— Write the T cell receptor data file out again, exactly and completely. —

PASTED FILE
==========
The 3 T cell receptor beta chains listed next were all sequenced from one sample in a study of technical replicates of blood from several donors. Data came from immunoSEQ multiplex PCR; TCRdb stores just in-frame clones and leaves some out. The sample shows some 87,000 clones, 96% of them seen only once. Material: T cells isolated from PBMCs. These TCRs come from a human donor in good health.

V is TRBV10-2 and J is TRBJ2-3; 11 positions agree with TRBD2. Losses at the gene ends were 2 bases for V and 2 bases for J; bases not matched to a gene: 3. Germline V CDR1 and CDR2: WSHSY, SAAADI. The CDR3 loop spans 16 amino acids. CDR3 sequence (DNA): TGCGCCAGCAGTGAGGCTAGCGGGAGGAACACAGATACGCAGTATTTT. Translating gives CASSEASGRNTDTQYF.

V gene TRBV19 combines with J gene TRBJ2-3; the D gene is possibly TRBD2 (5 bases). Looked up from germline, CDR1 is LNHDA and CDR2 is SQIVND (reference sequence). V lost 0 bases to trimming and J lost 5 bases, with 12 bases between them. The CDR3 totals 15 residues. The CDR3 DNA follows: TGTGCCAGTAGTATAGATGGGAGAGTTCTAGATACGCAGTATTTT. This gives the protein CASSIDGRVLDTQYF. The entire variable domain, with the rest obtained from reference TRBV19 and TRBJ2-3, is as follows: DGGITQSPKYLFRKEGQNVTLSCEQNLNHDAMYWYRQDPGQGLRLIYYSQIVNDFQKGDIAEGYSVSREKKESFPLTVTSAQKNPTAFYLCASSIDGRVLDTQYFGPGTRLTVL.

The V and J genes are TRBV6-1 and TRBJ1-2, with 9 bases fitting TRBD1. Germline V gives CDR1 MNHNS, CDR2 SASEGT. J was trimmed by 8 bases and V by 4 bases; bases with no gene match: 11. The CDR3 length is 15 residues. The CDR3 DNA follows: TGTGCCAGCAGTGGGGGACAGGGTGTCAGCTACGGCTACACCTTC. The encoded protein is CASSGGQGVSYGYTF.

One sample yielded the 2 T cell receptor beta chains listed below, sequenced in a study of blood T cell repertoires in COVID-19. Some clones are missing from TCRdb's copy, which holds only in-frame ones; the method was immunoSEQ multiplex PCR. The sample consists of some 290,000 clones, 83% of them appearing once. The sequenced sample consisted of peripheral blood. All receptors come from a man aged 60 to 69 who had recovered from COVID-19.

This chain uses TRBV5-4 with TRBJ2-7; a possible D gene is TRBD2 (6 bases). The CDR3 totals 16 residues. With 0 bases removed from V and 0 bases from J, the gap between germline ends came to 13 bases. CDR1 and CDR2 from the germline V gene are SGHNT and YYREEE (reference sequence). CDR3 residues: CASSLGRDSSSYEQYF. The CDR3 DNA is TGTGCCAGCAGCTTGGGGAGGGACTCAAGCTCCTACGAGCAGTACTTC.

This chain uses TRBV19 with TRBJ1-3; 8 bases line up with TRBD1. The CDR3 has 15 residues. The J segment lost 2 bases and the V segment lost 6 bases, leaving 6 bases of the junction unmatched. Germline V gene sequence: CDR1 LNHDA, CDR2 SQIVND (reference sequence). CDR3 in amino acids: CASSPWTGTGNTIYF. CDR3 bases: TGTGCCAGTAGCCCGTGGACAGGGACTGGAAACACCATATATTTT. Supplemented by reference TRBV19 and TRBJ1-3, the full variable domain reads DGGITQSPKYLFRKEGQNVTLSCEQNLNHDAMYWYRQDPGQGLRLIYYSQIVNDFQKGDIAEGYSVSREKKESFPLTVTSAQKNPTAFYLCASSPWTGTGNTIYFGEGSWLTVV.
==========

The 3 T cell receptor beta chains listed next were all sequenced from one sample in a study of technical replicates of blood from several donors. Data came from immunoSEQ multiplex PCR; TCRdb stores just in-frame clones and leaves some out. The sample shows some 87,000 clones, 96% of them seen only once. Material: T cells isolated from PBMCs. These TCRs come from a human donor in good health.

V is TRBV10-2 and J is TRBJ2-3; 11 positions agree with TRBD2. Losses at the gene ends were 2 bases for V and 2 bases for J; bases not matched to a gene: 3. Germline V CDR1 and CDR2: WSHSY, SAAADI. The CDR3 loop spans 16 amino acids. CDR3 sequence (DNA): TGCGCCAGCAGTGAGGCTAGCGGGAGGAACACAGATACGCAGTATTTT. Translating gives CASSEASGRNTDTQYF.

V gene TRBV19 combines with J gene TRBJ2-3; the D gene is possibly TRBD2 (5 bases). Looked up from germline, CDR1 is LNHDA and CDR2 is SQIVND (reference sequence). V lost 0 bases to trimming and J lost 5 bases, with 12 bases between them. The CDR3 totals 15 residues. The CDR3 DNA follows: TGTGCCAGTAGTATAGATGGGAGAGTTCTAGATACGCAGTATTTT. This gives the protein CASSIDGRVLDTQYF. The entire variable domain, with the rest obtained from reference TRBV19 and TRBJ2-3, is as follows: DGGITQSPKYLFRKEGQNVTLSCEQNLNHDAMYWYRQDPGQGLRLIYYSQIVNDFQKGDIAEGYSVSREKKESFPLTVTSAQKNPTAFYLCASSIDGRVLDTQYFGPGTRLTVL.

The V and J genes are TRBV6-1 and TRBJ1-2, with 9 bases fitting TRBD1. Germline V gives CDR1 MNHNS, CDR2 SASEGT. J was trimmed by 8 bases and V by 4 bases; bases with no gene match: 11. The CDR3 length is 15 residues. The CDR3 DNA follows: TGTGCCAGCAGTGGGGGACAGGGTGTCAGCTACGGCTACACCTTC. The encoded protein is CASSGGQGVSYGYTF.

One sample yielded the 2 T cell receptor beta chains listed below, sequenced in a study of blood T cell repertoires in COVID-19. Some clones are missing from TCRdb's copy, which holds only in-frame ones; the method was immunoSEQ multiplex PCR. The sample consists of some 290,000 clones, 83% of them appearing once. The sequenced sample consisted of peripheral blood. All receptors come from a man aged 60 to 69 who had recovered from COVID-19.

This chain uses TRBV5-4 with TRBJ2-7; a possible D gene is TRBD2 (6 bases). The CDR3 totals 16 residues. With 0 bases removed from V and 0 bases from J, the gap between germline ends came to 13 bases. CDR1 and CDR2 from the germline V gene are SGHNT and YYREEE (reference sequence). CDR3 residues: CASSLGRDSSSYEQYF. The CDR3 DNA is TGTGCCAGCAGCTTGGGGAGGGACTCAAGCTCCTACGAGCAGTACTTC.

This chain uses TRBV19 with TRBJ1-3; 8 bases line up with TRBD1. The CDR3 has 15 residues. The J segment lost 2 bases and the V segment lost 6 bases, leaving 6 bases of the junction unmatched. Germline V gene sequence: CDR1 LNHDA, CDR2 SQIVND (reference sequence). CDR3 in amino acids: CASSPWTGTGNTIYF. CDR3 bases: TGTGCCAGTAGCCCGTGGACAGGGACTGGAAACACCATATATTTT. Supplemented by reference TRBV19 and TRBJ1-3, the full variable domain reads DGGITQSPKYLFRKEGQNVTLSCEQNLNHDAMYWYRQDPGQGLRLIYYSQIVNDFQKGDIAEGYSVSREKKESFPLTVTSAQKNPTAFYLCASSPWTGTGNTIYFGEGSWLTVV.